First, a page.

A selection of health policy stories from California, Texas and Michigan.
Los Angeles Times: Schools Can Administer Insulin Without Licensed Nurses, Court Says
California schools may give students insulin injections and other medications without having to call in licensed nurses, the state's highest court ruled Monday. … The unanimous decision was a defeat for the powerful California Nurses Assn., which had argued that only licensed health care workers could administer medicine under a state law that bars the unauthorized practice of nursing (Dolan, 8/12).
The Associated Press: Calif. Supreme Court Rules In School Insulin Case
Trained school employees can administer insulin shots to diabetic students if a nurse is not available, the California Supreme Court unanimously ruled on Monday. The ruling reverses a lower court decision that said California law allows only licensed professionals to administer the shots (8/12).
Texas Tribune: State Awaiting Feds' OK To Boost Medicaid Payments
Under a provision of the Affordable Care Act, payments to primary care doctors under Medicaid -- the joint state-federal insurer of children, the disabled and the very poor -- are supposed to rise to the same level as rates for Medicare, the federal health program for the elderly. It's an increase intended to encourage more physicians to take on Medicaid patients (Luthra, 8/13).
Los Angeles Times: State Senators Urge Maker Of OxyContin To Turn Over Names Of Physicians
Two state senators on Monday called on the maker of OxyContin to turn over the names of California physicians it suspects recklessly prescribed its pills to drug dealers and addicts. The lawmakers were responding to an article in The Times on Sunday that described a decade-long effort by Purdue Pharma to identify potentially problematic prescribers of its potent and addictive drug (Glover and Girion, 8/12).
Texas Tribune: More Hospitals To Collect Sexual Assault Evidence
Victims of sexual assault will no longer have to travel to potentially far-off hospitals to have forensic evidence collected, following the implementation of a new law this fall. Starting Sept. 1, all Texas hospitals with emergency rooms will be required to have staff trained in at least basic collection of forensic evidence from sexual assault victims (Luthra and Lai, 8/13).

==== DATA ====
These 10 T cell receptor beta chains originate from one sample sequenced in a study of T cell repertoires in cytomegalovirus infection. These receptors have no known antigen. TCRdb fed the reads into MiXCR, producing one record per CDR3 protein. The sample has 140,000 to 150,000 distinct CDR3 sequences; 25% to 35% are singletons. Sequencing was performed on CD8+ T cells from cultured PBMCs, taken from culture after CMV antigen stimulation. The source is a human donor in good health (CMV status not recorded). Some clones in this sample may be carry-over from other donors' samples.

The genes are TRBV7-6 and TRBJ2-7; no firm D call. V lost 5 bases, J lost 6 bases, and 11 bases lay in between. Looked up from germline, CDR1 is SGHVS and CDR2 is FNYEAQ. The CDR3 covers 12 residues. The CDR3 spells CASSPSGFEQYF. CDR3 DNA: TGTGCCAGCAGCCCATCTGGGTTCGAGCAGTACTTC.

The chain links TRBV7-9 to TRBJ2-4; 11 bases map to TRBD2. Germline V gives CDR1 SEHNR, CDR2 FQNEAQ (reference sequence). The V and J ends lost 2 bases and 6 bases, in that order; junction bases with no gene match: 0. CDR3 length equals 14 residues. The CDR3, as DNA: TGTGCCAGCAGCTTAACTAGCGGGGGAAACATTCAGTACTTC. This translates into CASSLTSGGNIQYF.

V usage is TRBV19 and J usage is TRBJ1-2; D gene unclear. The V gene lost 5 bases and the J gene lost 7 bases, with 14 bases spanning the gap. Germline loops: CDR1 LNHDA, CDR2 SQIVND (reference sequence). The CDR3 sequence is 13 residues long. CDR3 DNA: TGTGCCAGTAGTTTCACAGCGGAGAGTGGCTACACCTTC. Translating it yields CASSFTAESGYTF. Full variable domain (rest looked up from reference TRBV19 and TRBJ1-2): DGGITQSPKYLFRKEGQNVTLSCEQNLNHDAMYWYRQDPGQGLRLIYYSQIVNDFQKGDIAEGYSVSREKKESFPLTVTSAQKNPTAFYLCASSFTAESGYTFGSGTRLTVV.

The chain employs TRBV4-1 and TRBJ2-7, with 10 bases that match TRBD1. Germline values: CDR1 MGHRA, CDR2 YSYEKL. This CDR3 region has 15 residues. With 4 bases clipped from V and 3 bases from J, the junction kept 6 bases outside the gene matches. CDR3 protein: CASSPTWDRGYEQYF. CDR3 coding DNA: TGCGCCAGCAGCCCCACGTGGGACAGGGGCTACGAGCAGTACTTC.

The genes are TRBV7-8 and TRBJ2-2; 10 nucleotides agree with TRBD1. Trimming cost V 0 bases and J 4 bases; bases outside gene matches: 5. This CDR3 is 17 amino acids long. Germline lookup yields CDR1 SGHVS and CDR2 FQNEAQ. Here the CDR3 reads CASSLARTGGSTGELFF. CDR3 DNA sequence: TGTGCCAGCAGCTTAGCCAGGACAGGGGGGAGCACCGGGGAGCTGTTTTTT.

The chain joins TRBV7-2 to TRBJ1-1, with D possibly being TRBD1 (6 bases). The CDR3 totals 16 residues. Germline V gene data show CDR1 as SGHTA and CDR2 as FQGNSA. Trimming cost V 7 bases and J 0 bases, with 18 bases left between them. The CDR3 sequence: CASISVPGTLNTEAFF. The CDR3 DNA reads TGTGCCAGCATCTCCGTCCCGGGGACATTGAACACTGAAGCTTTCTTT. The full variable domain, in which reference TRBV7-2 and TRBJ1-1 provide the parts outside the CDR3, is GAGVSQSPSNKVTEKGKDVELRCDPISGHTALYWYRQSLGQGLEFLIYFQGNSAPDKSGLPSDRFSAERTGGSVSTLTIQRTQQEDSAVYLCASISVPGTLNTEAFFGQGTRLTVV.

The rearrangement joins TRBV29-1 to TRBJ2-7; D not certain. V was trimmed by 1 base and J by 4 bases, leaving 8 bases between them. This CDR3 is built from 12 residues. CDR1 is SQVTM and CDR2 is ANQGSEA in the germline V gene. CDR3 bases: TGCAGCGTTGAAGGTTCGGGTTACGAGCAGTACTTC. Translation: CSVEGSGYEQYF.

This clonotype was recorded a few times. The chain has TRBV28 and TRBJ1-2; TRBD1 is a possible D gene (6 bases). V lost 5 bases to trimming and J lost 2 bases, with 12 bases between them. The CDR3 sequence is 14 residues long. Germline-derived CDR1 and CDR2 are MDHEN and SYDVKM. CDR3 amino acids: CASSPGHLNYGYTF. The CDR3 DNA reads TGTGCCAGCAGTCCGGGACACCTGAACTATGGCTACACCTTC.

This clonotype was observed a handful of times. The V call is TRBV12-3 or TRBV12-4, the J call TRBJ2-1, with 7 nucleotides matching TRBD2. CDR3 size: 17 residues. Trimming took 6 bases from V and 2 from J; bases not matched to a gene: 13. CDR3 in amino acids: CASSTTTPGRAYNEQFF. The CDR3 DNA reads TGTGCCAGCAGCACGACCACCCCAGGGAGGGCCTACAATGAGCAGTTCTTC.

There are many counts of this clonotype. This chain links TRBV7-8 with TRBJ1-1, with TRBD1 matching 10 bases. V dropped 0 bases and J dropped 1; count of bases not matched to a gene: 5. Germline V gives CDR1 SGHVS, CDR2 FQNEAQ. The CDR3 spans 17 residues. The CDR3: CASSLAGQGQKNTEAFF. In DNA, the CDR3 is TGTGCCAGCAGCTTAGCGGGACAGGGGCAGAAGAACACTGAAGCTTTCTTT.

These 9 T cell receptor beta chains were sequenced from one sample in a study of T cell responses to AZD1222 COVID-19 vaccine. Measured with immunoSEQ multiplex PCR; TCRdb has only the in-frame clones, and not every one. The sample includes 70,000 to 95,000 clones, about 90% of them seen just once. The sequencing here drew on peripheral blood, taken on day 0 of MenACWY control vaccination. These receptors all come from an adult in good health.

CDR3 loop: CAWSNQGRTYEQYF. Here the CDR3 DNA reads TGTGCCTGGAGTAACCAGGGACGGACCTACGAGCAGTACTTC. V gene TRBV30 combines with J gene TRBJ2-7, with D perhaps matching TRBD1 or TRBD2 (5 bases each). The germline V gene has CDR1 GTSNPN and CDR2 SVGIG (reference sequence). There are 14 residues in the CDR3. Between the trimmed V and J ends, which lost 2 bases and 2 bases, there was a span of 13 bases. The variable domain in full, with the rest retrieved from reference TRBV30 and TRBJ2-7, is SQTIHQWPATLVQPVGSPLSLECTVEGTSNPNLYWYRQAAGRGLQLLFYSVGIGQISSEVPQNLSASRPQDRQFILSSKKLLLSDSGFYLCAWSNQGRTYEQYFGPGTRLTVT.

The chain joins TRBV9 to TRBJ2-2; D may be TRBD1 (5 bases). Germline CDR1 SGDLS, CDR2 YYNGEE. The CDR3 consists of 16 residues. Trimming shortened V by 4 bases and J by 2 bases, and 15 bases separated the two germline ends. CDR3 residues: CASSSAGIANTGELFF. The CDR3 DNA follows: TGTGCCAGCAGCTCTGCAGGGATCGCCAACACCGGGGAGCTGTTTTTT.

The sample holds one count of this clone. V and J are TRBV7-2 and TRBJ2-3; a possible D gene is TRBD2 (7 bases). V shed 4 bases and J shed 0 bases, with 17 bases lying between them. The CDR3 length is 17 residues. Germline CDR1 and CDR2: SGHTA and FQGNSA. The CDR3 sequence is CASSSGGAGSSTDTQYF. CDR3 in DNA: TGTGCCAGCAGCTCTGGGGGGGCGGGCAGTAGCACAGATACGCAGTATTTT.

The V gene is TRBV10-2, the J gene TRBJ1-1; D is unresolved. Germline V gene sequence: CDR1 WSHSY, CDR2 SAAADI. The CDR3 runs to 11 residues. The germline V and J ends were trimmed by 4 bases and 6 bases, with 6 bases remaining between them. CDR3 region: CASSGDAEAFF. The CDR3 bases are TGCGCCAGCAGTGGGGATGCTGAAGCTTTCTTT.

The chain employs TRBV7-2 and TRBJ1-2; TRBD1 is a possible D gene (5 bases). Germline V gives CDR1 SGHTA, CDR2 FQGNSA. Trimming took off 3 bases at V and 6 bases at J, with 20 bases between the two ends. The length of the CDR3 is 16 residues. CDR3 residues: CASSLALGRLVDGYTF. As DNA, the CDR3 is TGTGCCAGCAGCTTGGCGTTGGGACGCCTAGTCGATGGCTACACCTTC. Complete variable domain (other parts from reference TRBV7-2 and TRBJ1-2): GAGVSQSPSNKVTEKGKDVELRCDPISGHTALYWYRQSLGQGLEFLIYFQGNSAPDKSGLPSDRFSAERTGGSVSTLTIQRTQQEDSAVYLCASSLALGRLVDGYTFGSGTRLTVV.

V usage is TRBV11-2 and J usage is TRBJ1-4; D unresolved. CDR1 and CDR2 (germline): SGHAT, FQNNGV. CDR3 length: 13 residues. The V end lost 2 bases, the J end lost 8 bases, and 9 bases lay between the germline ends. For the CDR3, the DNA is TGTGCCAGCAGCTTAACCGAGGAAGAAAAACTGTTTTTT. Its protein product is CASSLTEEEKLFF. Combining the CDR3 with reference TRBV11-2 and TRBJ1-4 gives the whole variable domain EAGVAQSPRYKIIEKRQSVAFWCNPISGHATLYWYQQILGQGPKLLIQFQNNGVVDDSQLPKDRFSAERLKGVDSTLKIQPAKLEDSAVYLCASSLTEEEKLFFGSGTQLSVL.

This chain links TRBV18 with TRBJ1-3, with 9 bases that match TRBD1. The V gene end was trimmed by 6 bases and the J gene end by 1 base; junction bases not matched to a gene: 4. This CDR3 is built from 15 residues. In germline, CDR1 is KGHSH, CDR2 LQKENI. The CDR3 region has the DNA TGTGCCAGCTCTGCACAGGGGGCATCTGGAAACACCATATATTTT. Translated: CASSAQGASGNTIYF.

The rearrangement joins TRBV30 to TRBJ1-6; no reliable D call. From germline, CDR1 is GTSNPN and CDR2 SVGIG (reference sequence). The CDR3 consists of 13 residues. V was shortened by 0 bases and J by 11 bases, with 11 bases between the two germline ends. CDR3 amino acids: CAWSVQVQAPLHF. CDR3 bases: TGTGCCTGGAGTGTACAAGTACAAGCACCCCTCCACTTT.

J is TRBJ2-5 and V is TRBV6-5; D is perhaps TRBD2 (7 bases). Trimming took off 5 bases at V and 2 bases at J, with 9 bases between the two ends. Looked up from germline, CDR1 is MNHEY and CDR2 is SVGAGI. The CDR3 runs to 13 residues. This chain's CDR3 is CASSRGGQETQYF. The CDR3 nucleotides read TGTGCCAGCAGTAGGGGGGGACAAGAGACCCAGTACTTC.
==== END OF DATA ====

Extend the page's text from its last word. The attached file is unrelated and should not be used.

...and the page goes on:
California Health Report: Laws Expand Birth Control Access
Recent federal and state laws strive to make it easier for women to access birth control in California, but clinics and insurers say that the changes have not increased demand for contraceptives. A state law passed earlier this year allows registered nurses to dispense hormonal contraceptives to expand access to women in rural areas, where doctors and nurse practitioners are harder to come by than in urban areas. Federal Affordable Care Act provisions also went into effect in August 2012 requiring private insurers to cover all Federal Drug Administration approved methods of contraception (Flores, 8/13).
USA Today/Detroit Free Press: Prosecutors Seek $9 Million Bond For Cancer Doctor
If a $170,000 bond sounds too high, try $9 million. That's the latest predicament facing Farid Fata, the Oakland County, Mich., doctor charged with, among other things, intentionally misdiagnosing healthy patients with cancer and pumping them with chemo to make money (Baldas, 8/12).
California Healthline: Mid-Levels’ Bill Clears Assembly Floor Vote
The Assembly last week voted unanimously to approve a bill to allow California nurse practitioners, nurse midwives and physician assistants to supervise medical assistants, even when physicians are not on the premises. SB 352 by Sen. Fran Pavley (D-Agoura Hills) expands the authority of mid-level practitioners, but Assembly member Richard Gordon (D-Menlo Park), who presented the bill on the Assembly floor Thursday, said it does not expand scope of practice for anyone (Gorn, 8/12).